“You can’t have that, that’s protected by FERPA” is one of the most common refrains we hear at SPLC. For a few months now, we’ve been trying to draw attention to the overly broad way that schools and colleges define the Family Educational Rights and Privacy Act when they’re trying to withhold a public record.
To do this, we asked students to request their own education records. In addition to being a privacy statute, FERPA is also a mandatory disclosure statute. If a record is protected by FERPA, students have a right to look at it and even challenge any errors they find in it. The disclosure part of the law doesn’t get a lot of attention, but giving students access to their own records was a big part of why Congress passed the law in the first place.
We gave students a form letter to fill out that asks for access to all of their education records:
I write to request access to and a copy of all documents defined as my “education records” under 34 CFR Sec. 99.3, including without limitation a complete copy of any files kept in my name in any and all university offices; any e-mails, notes, memoranda, video, audio, or other documentary material maintained by any school employee in which I am personally identifiable; and any and all phone, medical, or other records that relate to me.
We didn’t really know what to expect. Would schools point out to students that medical records aren’t actually education records protected by FERPA? Would they go search every professor’s office for any Post-It note with a student’s name on it? Would they read through emails to find if a student was referenced, even if not by name? Would they hand over all the parking tickets given to a student? Or would they admit that FERPA truly applies only to a much narrower set of documents, the kind the school actually maintains in a central file — class schedules, transcripts and the like?
Last week, we heard the results of one student’s “Break FERPA” request. Vikaas Shanker, a student journalist at the University of Kansas, said that he hasn’t run into too many issues where he or other student journalists at his school have been stymied by FERPA, but that he was curious to see what the university would say. Shanker, who was managing editor of The University Daily Kansan last semester, said he wanted to know ahead of time what the university considered FERPA protected in case a big news story broke involving a KU student and journalists needed access to relevant records.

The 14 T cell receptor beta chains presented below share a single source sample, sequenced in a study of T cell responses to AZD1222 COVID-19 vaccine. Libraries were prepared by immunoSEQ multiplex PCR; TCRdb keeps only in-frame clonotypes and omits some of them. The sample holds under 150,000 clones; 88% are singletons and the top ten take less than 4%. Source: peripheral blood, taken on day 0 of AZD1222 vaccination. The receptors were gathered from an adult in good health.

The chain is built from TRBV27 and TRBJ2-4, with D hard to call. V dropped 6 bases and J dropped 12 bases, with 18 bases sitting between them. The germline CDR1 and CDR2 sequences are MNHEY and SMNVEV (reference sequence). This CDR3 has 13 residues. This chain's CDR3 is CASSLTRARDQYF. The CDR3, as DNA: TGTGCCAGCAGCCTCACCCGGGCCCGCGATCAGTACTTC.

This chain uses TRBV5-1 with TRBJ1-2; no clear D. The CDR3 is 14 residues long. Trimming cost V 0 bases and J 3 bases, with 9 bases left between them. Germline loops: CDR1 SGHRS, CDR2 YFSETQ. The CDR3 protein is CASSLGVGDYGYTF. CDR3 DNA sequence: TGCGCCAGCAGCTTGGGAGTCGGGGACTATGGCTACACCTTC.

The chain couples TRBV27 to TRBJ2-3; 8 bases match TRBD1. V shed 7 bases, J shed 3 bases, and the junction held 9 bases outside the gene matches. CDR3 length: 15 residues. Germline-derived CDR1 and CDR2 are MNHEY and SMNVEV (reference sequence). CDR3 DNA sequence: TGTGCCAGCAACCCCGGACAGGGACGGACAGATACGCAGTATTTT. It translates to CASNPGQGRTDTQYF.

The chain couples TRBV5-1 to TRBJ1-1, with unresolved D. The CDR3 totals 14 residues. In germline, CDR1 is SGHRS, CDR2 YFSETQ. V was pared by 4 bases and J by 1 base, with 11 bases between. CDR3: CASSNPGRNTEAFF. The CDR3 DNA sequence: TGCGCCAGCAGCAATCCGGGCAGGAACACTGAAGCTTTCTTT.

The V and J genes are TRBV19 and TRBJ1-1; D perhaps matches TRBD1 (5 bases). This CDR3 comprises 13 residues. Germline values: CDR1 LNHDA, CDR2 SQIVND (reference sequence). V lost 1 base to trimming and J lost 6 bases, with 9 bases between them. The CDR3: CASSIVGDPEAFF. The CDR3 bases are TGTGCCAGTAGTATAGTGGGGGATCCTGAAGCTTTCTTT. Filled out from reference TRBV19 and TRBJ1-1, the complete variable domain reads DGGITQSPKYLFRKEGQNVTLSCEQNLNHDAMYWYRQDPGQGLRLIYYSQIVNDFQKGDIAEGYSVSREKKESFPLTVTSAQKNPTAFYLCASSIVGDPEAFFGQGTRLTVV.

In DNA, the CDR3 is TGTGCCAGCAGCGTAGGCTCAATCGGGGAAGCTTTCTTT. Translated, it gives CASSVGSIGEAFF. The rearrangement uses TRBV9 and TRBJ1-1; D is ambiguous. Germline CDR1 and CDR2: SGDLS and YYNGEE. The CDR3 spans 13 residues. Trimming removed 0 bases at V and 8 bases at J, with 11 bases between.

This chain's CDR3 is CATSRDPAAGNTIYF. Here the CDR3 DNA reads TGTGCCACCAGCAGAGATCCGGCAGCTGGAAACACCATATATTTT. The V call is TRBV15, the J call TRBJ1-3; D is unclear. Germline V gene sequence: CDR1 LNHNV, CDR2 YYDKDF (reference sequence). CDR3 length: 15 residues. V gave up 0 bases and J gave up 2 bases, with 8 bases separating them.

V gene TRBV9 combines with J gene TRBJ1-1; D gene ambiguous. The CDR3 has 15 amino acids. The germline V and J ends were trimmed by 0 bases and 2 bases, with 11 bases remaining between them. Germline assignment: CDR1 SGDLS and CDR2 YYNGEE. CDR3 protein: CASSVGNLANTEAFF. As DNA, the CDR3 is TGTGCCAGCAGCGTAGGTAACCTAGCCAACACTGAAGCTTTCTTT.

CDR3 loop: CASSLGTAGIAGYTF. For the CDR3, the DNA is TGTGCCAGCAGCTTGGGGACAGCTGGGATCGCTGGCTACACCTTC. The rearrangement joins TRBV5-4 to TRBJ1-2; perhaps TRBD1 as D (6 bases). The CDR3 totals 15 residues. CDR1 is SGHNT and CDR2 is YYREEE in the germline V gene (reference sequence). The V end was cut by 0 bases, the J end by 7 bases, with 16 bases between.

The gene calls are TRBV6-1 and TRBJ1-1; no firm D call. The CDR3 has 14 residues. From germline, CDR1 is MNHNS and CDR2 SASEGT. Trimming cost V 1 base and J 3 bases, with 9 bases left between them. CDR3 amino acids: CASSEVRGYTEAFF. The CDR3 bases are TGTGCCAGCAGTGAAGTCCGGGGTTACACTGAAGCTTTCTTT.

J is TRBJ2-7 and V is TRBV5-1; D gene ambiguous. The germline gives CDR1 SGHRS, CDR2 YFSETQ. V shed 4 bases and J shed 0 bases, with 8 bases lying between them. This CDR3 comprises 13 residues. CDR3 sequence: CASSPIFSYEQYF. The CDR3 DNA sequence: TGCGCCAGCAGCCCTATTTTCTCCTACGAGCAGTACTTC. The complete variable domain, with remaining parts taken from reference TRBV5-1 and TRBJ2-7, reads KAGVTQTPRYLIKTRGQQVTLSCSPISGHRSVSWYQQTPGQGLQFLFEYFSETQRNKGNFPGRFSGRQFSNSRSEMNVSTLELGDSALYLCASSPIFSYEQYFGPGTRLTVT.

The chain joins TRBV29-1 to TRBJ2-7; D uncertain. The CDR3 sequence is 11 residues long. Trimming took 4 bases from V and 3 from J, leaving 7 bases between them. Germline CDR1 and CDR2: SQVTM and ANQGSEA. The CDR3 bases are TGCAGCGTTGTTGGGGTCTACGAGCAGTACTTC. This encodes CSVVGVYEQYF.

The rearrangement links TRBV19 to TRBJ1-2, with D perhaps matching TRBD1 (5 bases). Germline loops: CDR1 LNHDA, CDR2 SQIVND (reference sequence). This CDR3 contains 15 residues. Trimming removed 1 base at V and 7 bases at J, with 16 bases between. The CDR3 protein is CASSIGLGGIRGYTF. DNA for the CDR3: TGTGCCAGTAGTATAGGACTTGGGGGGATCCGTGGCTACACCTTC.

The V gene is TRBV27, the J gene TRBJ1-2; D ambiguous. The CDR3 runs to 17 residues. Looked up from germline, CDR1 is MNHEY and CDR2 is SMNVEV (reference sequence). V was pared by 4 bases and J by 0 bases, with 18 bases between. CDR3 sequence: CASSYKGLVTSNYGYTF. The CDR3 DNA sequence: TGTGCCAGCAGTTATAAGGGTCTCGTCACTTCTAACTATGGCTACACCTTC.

“If we want to get certain records and the university says they are protected under FERPA, we want to know exactly what they mean by that,” he said. “A lot of colleges that are denying information are kind of just throwing out that five-letter word.”
The director of the school’s privacy office, Jane Rosenthal, wrote back to Shanker last week to tell him that many of the items he requested don’t meet the definition of an education record.
First, you had requested access to phone records that relate to you. We’re not aware of any such records; nor are we aware of how we would search for such records. …
Second, you requested access to your medical records. Medical records, however, are not considered education records under FERPA; rather they are “treatment” records and excluded from FERPA under 34 CFR 99.3. …
Importantly, your request for any document with your name on it is not supported by FERPA, and it is often unknowable. At times individual employees or instructors at KU may have a note with your name on it — or perhaps a copy of the University Daily Kansan bearing your name. The fact that your name appears on a note or article does not make it an education record under FERPA.
Rosenthal’s letter also debunks the idea that failure to provide access to these records could result in the loss of all federal funding for the university — a disaster scenario that schools cite when explaining why they won’t provide access to records.
FERPA does not punish a single violation with the loss of all federal education funding. Rather, the statute states that funding is not to be made available to education institutions with ‘a policy’ of denying the right to inspect or review education records.
Shanker said he wasn’t very surprised that the school took this narrow view of what an education record is.
“I was kind of expecting a response like that,” Shanker said. “Just looking at it from the university’s standpoint, I think that the intent of the Break FERPA letter worked because it made them sensitive to the fact of ‘Well what can we actually give students under FERPA?'”